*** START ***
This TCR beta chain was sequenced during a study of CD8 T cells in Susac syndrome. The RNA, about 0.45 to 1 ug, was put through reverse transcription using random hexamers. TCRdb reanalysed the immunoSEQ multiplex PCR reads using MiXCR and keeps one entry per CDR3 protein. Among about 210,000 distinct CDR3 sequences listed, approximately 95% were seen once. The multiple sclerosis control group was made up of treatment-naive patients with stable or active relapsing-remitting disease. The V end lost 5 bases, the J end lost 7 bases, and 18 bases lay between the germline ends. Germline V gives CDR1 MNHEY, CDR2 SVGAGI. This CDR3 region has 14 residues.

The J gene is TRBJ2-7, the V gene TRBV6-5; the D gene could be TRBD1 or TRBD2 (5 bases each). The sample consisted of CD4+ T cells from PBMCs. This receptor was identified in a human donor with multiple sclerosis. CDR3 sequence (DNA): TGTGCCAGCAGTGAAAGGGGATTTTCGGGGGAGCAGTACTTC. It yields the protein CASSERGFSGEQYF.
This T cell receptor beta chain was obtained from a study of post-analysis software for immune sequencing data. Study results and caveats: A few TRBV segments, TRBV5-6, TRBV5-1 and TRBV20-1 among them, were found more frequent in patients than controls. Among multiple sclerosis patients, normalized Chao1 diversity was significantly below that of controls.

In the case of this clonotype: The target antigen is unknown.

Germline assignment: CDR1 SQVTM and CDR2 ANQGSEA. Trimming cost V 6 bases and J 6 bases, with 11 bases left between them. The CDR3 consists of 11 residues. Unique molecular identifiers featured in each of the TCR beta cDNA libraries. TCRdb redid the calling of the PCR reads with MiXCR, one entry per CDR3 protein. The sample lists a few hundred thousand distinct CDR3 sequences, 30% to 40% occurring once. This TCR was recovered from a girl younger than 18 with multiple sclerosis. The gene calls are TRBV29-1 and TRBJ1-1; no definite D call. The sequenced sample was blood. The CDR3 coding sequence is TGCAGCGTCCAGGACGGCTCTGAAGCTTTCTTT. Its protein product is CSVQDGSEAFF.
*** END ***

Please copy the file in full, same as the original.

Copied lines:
This TCR beta chain was sequenced during a study of CD8 T cells in Susac syndrome. The RNA, about 0.45 to 1 ug, was put through reverse transcription using random hexamers. TCRdb reanalysed the immunoSEQ multiplex PCR reads using MiXCR and keeps one entry per CDR3 protein. Among about 210,000 distinct CDR3 sequences listed, approximately 95% were seen once. The multiple sclerosis control group was made up of treatment-naive patients with stable or active relapsing-remitting disease. The V end lost 5 bases, the J end lost 7 bases, and 18 bases lay between the germline ends. Germline V gives CDR1 MNHEY, CDR2 SVGAGI. This CDR3 region has 14 residues.

The J gene is TRBJ2-7, the V gene TRBV6-5; the D gene could be TRBD1 or TRBD2 (5 bases each). The sample consisted of CD4+ T cells from PBMCs. This receptor was identified in a human donor with multiple sclerosis. CDR3 sequence (DNA): TGTGCCAGCAGTGAAAGGGGATTTTCGGGGGAGCAGTACTTC. It yields the protein CASSERGFSGEQYF.
This T cell receptor beta chain was obtained from a study of post-analysis software for immune sequencing data. Study results and caveats: A few TRBV segments, TRBV5-6, TRBV5-1 and TRBV20-1 among them, were found more frequent in patients than controls. Among multiple sclerosis patients, normalized Chao1 diversity was significantly below that of controls.

In the case of this clonotype: The target antigen is unknown.

Germline assignment: CDR1 SQVTM and CDR2 ANQGSEA. Trimming cost V 6 bases and J 6 bases, with 11 bases left between them. The CDR3 consists of 11 residues. Unique molecular identifiers featured in each of the TCR beta cDNA libraries. TCRdb redid the calling of the PCR reads with MiXCR, one entry per CDR3 protein. The sample lists a few hundred thousand distinct CDR3 sequences, 30% to 40% occurring once. This TCR was recovered from a girl younger than 18 with multiple sclerosis. The gene calls are TRBV29-1 and TRBJ1-1; no definite D call. The sequenced sample was blood. The CDR3 coding sequence is TGCAGCGTCCAGGACGGCTCTGAAGCTTTCTTT. Its protein product is CSVQDGSEAFF.